Guillain-Barré syndrome is a rare but serious autoimmune disease of the peripheral nervous system. It can lead to weakness and paralysis that may last for months or years.

The condition frequently follows a mild viral infection that resembles flu or gastroenteritis, and some cases of Guillan-Barré syndrome (GBS) occur after a bacterial infection. Symptoms start within a few days or weeks after the infection.

The condition affects in the United States (U.S.).

GBS can affect people of any age or either sex, although it is slightly more common in older people and males. The condition usually begins following an infectious disease.

This article will cover the symptoms, causes, diagnosis, and treatment of GBS. Medical News Today will also investigate connections between this condition, the Zika virus, and vaccinations.

Fast facts on Guillain-Barré syndrome:

Here are some key points about Guillain-Barré syndrome. More detail and supporting information is in the main article.

  • Guillain-Barré syndrome (GBS) is an autoimmune disease.
  • The first symptoms of GBS are usually tingling and muscle weakness that begins in the lower extremities. The entire body can eventually become paralyzed.
  • The exact causes are still unknown.
  • Once they start to occur, the symptoms of GBS tend to develop very rapidly, over a small number of days, usually causing the highest levels of weakness within the first 2 to 3 weeks of symptom onset.
  • The onset often follows an infection.
  • Most people fully recover within 12 months, but full recovery may take up to 3 years in some cases.

[Tangle of nerves]
Guillain-Barre syndrome affects the myelin coating of peripheral nerves.

GBS is a rare but serious autoimmune disorder that can affect any part of the nervous system outside of the brain and spinal cord. This is known as the peripheral nervous system.

An autoimmune disease involves the immune system attacking and destroying certain groups of healthy cells. In the case of GBS, the immune system attacks the myelin sheaths of peripheral nerves.

The myelin sheaths are the coatings on the axons of nerves, and myelin is essential for the speedy carrying of axonal nerve impulses. Axons are the long, thin extensions of nerve cells. In some cases, these are also attacked.

As the myelin is damaged, nerves can no longer send certain information to the spinal cord and brain, such as touch sensations. This causes the sensation of numbness. In addition, the brain and spinal cord are no longer able to transmit signals back to the body, leading to muscle weakness.

The disease often begins with tingling sensations and weakness in the feet and legs. It then slowly spreads upward until a large portion of the body is affected. The nerves connected to the lower extremities are the longest in the body. This travel distance makes these nerves more prone to a break in nerve signals due to GBS and its symptoms.

This condition is considered a medical emergency, and an individual should receive medical attention as soon as possible.

Initially, GBS was considered to be a single condition. Now, it is thought to take a number of forms. The three most common types of GBS are as follows:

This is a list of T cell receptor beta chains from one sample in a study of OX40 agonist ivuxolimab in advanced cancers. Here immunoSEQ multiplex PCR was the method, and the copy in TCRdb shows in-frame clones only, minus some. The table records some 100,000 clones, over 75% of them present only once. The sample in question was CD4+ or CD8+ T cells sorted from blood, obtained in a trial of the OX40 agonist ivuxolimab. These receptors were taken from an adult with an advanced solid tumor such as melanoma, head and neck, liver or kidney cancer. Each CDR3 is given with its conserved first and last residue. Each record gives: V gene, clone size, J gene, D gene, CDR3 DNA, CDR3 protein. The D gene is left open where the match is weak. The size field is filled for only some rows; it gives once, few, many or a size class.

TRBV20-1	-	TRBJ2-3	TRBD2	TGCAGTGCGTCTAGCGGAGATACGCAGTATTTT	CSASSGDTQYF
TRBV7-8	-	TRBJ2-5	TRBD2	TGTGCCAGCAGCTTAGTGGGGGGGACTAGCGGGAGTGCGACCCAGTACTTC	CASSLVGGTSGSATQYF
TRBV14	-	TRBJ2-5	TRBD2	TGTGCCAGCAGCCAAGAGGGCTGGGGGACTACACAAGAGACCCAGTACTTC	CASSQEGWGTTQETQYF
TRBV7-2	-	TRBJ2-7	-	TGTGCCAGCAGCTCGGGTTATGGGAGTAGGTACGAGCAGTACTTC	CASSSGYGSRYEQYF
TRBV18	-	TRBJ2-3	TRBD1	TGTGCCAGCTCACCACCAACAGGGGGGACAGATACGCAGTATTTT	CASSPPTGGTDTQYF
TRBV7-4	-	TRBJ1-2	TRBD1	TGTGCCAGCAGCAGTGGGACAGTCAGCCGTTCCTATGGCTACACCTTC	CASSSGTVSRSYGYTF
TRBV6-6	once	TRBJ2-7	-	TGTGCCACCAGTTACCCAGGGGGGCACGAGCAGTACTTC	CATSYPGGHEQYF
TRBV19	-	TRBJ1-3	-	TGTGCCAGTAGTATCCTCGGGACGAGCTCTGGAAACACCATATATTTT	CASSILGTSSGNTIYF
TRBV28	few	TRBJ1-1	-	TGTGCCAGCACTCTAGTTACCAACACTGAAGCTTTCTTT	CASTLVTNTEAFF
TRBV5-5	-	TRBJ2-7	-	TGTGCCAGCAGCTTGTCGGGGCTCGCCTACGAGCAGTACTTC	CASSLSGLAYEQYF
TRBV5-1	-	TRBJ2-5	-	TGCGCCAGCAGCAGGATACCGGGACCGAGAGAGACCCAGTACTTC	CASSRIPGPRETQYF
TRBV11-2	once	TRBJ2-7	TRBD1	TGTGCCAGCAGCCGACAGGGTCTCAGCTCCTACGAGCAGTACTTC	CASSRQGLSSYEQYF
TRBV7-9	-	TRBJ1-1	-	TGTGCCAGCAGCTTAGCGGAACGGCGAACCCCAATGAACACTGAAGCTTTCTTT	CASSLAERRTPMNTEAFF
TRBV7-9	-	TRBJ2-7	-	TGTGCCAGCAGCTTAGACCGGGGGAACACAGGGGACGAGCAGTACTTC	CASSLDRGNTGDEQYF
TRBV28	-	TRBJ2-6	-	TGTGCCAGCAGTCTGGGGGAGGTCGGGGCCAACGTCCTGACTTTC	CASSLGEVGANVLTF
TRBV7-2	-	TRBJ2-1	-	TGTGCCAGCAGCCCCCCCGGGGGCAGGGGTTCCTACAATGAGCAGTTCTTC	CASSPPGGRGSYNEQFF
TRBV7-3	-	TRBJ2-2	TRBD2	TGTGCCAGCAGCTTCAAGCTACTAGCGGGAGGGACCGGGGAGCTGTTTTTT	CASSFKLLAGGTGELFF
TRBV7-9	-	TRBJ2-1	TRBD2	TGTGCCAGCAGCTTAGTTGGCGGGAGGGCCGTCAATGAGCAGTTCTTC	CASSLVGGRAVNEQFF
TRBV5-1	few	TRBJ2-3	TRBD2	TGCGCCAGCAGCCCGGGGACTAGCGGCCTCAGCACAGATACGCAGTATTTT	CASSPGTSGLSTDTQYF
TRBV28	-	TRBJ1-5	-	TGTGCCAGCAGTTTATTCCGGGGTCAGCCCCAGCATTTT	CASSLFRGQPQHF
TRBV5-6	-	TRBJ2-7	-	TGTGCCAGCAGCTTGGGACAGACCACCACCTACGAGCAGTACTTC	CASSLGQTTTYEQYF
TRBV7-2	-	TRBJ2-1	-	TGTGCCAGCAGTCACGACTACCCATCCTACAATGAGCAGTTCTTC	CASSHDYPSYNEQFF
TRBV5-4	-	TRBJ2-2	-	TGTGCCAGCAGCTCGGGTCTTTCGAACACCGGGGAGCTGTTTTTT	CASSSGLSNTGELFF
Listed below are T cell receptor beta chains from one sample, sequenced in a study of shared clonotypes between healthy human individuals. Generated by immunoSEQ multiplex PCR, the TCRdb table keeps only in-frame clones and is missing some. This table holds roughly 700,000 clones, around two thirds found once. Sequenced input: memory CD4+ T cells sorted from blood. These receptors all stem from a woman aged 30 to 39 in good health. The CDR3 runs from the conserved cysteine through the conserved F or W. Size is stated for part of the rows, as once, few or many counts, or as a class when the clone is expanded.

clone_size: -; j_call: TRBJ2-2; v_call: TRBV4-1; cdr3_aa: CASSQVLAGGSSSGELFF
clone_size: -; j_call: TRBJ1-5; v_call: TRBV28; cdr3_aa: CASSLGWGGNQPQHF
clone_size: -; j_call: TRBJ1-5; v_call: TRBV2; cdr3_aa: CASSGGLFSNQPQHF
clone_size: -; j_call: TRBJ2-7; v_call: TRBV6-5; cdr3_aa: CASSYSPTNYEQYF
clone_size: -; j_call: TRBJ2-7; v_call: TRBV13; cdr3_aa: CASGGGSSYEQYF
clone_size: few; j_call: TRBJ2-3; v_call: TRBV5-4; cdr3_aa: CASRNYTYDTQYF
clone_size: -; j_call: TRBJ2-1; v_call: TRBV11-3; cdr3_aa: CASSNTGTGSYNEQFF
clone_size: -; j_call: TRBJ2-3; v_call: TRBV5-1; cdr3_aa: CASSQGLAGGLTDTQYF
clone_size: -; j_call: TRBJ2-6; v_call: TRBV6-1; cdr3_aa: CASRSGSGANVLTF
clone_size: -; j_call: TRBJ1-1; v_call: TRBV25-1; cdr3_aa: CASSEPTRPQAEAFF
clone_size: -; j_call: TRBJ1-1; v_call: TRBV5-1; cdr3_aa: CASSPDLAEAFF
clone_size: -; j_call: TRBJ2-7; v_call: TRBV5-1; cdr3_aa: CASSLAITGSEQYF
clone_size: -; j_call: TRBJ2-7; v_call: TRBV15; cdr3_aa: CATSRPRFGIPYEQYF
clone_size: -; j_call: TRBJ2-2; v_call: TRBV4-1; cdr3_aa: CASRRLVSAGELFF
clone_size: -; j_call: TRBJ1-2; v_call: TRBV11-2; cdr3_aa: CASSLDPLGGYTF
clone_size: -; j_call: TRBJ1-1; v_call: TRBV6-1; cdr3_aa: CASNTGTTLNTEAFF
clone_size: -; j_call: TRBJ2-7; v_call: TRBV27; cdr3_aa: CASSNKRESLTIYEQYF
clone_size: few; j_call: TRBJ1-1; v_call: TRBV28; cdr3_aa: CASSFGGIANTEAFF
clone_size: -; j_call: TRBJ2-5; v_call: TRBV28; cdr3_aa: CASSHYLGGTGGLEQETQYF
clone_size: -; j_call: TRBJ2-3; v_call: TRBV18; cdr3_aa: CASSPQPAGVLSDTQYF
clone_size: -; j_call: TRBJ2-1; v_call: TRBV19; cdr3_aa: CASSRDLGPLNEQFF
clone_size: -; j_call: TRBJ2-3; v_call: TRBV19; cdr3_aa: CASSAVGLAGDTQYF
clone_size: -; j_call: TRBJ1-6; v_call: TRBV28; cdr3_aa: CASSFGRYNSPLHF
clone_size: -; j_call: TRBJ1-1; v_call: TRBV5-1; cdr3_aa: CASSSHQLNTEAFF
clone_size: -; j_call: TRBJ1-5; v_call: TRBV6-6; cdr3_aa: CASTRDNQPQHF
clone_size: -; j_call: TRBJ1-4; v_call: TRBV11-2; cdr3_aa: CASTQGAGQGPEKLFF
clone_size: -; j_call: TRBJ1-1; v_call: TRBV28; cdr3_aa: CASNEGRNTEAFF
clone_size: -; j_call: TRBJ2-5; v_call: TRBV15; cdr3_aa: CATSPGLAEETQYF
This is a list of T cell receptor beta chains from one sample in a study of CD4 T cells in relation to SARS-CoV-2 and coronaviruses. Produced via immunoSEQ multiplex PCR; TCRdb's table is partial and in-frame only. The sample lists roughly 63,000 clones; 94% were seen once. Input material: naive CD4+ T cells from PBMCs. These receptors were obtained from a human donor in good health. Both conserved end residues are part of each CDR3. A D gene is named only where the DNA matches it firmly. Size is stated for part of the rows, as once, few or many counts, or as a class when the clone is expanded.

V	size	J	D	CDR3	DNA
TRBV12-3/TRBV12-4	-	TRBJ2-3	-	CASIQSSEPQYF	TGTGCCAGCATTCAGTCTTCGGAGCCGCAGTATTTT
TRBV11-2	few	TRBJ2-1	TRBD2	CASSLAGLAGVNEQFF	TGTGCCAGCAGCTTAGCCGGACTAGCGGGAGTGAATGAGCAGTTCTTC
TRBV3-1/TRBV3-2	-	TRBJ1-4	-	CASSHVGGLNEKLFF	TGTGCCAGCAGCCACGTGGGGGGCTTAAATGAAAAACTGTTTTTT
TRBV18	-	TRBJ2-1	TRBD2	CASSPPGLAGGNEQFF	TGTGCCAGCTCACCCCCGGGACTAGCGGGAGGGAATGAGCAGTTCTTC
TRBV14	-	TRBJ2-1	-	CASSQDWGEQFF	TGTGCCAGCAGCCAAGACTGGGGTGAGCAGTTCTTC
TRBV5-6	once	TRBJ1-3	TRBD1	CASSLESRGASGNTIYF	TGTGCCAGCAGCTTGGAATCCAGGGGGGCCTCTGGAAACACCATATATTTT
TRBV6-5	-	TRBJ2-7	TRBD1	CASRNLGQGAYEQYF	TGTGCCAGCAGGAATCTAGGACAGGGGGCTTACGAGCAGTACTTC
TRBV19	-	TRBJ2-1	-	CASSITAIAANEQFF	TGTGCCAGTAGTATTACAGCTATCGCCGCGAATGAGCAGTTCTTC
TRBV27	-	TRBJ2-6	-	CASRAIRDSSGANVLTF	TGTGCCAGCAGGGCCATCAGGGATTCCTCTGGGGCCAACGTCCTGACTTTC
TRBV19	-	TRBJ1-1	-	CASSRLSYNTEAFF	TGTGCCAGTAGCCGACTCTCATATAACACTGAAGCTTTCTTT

The exact causes of GBS are still not known.

The condition often develops a few days or weeks after an infection of the digestive or respiratory tract. This suggests that they could be related to GBS. In rarer cases, the syndrome can occur following surgery, other infections, or immunization.

Some that viral and bacterial infections may change the how the immune system reacts to the peripheral nerves, possibly causing the myelin and underlying axon not to be recognized as body tissue. This would make them a target for immune response.

There are some known risk factors, including:

Is the Zika virus linked?

Recent findings reported in suggest that the Zika virus might also cause GBS.

Zika virus has previously been associated with GBS. The link was first described in 2013 and 2014 when the incidence of GBS showed a significant increase over 4 to 5 years during a Zika outbreak in the French Polynesian islands.

This was the first evidence of such a link, and more research is required. However, there have been a few studies looking at the in the incidence of GBS in French Polynesia and Latin America after recent Zika outbreaks.

Zika has been associated with mild flu-like symptoms in most people that contract the disease, similar to many of the infections that appear before GBS.

Vaccination link

In 1976, there was a small increase in the risk of contracting GBS following a swine flu virus vaccination.

However, the increase was by just one additional case per 100,000. Research has also shown that individuals are more at risk of developing the condition after a case of the flu than they are from the vaccination.

According to the :

"It is important to keep in mind that severe illness and death are associated with influenza, and vaccination is the best way to prevent influenza infection and its complications."

It is generally regarded as safe to continue receiving flu vaccinations.

In general, for most patients who have GBS, the nerve damage worsens quickly for around a couple of weeks and stops deteriorating by around 4 weeks. The average recovery time is 6 to 12 months.

Recovery can be very slow. It can also demand a lot of support, physiotherapy, counseling, and occupational therapy.

A few patients may be left with long-term disability, and about of people with GBS still experience some weakness after three years. Patients recover at different rates, and some experience incomplete or delayed recovery.

of GBS is fatal. However, the majority of patients make a full recovery.